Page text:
Submission: Despite lack of inclusion, Jewish students still must establish their voices
March 19, 2018 6:49 p.m.
Last week, the University of California Board of Regents voted on raising nonresident tuition by $978. Our student government rightfully worked to organize a demonstration in response to an action that would exacerbate food and housing insecurity on campus.
Prior to the protest, a list of chants was circulated: 11 revolved around students and unions uniting to combat tuition hikes, one focused on empowering mothers of color in academia and the other two centered on denouncing and delegitimizing Israel.
When Jewish students alerted the organizers that the chants constituted an unfair and inappropriate linkage of issues that would alienate many in the community, they were assured the chants would be removed.
On Wednesday morning, however, Jewish students were greeted with a litany of chants including, “From the river to the sea, Palestine will be free,” “No peace on stolen land, justice is our demand!”, and “UC Regents, you can’t hide, we charge you with genocide.”
There is nothing particularly useful in deconstructing these chants. My intention is certainly not to score geopolitical points or belabor the “Israel narrative.” But it is important to note that to many Jewish students, “from the river to the sea” constitutes a demand that Israelis be forcibly thrown into the Mediterranean Sea. I do not believe that all the people shouting this chant were advocating for this, but there is a difference between intent and impact. At the least, the chants accuse part of, if not all of, Israel as being stolen, and demand the end of the Jewish state.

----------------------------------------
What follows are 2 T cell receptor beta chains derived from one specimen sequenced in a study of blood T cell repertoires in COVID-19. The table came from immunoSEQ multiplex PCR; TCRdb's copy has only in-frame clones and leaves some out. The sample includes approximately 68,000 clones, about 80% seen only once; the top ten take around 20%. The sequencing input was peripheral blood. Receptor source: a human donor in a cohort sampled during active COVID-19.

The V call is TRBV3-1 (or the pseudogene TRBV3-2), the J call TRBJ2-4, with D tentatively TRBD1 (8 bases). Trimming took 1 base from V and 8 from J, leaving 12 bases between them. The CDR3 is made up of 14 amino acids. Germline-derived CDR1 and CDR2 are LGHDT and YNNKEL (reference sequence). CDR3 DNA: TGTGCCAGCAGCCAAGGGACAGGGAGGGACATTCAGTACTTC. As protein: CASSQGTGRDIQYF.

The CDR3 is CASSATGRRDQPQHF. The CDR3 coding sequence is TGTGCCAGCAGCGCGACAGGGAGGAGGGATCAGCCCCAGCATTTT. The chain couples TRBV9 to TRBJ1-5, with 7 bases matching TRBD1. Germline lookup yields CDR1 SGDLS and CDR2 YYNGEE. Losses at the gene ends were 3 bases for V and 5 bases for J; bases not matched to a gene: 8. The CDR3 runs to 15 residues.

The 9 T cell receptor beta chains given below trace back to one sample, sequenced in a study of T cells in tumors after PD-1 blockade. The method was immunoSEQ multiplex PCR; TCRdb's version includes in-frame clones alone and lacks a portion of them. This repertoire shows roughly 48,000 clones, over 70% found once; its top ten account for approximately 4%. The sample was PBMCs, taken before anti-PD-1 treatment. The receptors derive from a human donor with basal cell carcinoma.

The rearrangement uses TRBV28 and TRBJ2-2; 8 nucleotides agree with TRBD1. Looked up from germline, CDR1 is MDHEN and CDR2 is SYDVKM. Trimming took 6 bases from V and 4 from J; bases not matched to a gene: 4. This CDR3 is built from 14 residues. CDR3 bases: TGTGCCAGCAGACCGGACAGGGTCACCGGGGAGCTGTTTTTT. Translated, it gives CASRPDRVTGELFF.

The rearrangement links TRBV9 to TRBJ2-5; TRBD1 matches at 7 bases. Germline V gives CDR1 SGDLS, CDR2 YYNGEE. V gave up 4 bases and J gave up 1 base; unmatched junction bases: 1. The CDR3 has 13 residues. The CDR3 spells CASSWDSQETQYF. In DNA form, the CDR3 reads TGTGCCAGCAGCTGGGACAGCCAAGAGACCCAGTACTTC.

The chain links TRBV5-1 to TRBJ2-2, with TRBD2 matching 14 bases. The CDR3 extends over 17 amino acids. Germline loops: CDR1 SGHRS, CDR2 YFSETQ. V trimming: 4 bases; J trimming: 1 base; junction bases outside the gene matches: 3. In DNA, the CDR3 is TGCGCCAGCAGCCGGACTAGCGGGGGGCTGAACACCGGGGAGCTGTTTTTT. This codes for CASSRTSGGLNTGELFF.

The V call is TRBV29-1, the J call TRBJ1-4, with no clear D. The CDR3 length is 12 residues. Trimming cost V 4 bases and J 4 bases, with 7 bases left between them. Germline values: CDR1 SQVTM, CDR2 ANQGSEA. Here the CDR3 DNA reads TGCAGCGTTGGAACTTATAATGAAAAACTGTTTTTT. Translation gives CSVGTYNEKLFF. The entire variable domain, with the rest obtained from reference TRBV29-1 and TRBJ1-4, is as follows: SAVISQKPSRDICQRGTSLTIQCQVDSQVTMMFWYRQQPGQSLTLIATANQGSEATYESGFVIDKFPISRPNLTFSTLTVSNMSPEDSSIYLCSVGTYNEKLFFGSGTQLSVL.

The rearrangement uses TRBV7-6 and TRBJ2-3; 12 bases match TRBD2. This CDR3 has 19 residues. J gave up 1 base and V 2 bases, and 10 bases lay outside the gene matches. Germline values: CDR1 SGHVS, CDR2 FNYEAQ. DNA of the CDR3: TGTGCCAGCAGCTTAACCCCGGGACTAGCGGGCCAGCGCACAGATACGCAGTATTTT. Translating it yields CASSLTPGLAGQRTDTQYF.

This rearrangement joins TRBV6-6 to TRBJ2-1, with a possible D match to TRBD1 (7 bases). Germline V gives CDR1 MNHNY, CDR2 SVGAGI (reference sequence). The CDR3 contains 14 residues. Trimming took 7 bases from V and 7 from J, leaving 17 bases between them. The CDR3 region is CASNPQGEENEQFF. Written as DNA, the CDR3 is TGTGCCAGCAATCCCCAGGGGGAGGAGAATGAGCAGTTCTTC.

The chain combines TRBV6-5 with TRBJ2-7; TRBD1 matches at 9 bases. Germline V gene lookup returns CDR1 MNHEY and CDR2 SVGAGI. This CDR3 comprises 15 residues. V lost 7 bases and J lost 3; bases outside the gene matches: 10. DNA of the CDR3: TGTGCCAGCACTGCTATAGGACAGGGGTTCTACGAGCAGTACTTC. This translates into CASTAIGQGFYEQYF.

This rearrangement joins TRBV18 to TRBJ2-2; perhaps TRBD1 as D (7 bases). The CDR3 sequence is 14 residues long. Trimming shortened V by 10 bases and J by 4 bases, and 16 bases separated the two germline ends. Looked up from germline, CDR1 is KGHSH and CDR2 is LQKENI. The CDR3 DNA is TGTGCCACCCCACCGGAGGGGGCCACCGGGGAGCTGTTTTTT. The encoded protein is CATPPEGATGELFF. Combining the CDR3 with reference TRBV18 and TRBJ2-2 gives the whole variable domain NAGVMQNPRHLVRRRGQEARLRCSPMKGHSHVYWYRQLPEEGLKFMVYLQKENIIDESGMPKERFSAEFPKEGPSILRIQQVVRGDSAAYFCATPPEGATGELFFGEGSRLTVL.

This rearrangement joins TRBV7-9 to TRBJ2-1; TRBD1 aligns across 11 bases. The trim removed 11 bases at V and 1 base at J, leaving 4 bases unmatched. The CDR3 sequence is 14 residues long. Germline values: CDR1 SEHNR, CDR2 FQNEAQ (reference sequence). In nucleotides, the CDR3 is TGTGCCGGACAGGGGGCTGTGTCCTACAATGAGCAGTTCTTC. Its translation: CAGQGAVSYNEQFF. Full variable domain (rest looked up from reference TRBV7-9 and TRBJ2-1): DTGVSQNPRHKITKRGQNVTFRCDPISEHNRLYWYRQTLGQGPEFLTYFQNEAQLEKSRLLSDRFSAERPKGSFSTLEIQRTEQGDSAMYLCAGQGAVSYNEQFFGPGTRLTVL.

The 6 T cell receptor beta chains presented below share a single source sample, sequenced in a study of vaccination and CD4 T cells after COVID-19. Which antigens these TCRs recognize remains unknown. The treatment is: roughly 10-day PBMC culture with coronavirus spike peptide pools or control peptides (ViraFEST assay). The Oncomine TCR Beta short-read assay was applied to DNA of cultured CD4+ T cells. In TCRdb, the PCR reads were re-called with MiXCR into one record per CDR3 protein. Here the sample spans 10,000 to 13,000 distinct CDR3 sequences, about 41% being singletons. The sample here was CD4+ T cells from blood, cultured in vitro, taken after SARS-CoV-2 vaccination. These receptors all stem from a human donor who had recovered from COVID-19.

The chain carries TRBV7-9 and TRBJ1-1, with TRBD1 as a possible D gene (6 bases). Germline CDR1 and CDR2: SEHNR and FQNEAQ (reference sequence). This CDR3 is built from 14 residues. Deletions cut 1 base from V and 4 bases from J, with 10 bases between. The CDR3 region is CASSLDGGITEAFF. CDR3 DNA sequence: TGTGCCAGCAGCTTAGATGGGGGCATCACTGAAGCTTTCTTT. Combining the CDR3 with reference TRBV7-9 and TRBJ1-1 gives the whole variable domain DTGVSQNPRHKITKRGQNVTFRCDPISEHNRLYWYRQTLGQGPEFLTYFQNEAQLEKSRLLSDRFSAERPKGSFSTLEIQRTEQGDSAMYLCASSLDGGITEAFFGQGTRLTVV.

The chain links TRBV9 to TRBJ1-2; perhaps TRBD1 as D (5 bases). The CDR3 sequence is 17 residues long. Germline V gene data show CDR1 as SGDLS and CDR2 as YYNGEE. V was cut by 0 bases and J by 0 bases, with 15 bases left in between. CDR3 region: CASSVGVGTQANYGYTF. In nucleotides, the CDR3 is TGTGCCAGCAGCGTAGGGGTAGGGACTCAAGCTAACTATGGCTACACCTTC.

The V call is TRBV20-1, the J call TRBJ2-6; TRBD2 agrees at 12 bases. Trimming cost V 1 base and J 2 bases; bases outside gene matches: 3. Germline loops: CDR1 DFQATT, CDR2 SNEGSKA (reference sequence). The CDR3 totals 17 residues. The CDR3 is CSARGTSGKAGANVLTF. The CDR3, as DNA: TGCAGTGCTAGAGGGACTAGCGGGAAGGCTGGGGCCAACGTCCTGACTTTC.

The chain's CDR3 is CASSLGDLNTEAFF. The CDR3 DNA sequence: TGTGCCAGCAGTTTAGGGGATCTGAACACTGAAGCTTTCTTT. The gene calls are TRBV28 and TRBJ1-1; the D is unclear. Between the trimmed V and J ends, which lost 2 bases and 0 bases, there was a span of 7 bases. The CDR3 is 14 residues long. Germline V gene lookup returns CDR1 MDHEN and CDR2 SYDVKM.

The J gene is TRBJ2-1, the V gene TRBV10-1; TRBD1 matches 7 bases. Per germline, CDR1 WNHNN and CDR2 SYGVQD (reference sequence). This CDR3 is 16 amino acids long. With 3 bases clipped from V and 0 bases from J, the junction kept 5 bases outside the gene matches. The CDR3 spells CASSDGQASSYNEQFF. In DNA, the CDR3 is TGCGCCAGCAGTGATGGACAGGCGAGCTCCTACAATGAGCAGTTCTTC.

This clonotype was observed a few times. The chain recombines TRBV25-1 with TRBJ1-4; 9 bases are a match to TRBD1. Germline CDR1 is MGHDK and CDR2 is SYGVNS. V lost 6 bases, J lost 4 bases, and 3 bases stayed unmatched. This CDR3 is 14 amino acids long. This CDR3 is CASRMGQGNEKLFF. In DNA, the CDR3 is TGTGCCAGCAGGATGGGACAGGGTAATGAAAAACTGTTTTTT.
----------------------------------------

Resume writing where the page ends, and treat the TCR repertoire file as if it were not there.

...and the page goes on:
Irrespective of their views on the current administration or geopolitical situation in Israel, the existence of a Jewish state is fundamental to a majority of both American and international Jewry. It is discriminatory for the protest’s organizers to compel Jewish students passionate about college affordability to scream for the delegitimization of their ethnic and religious homeland.
Many Jewish students at this university, including myself, are nonresident, low-income or reliant upon diminishing financial aid to attend this university. For us, participating in the protests would not have been a gesture of solidarity, but a personal obligation. However, it is repulsive to ask Jewish students to enter a space where something that is so intrinsically part of our identities is attacked. It runs contrary to the principle of an inclusive, intersectional protest to ask participants to check their identities at the door.
By no means am I pleading for the abandoning of rhetoric or the dismantling of organizations that criticize Israel. But when we are supporting a common goal, such as college affordability, clogging up the space with dialogue that bullies us out of the conversation amounts to targeting.
My intention is not to contribute to the liturgy of anti-Zionist condemnation. I have no interest in partaking in the annual rehashing of the boycott, sanction, divest argument; neither do I wish to suggest that the Jewish community is a perennial victim of institutionalized anti-Semitism on this campus.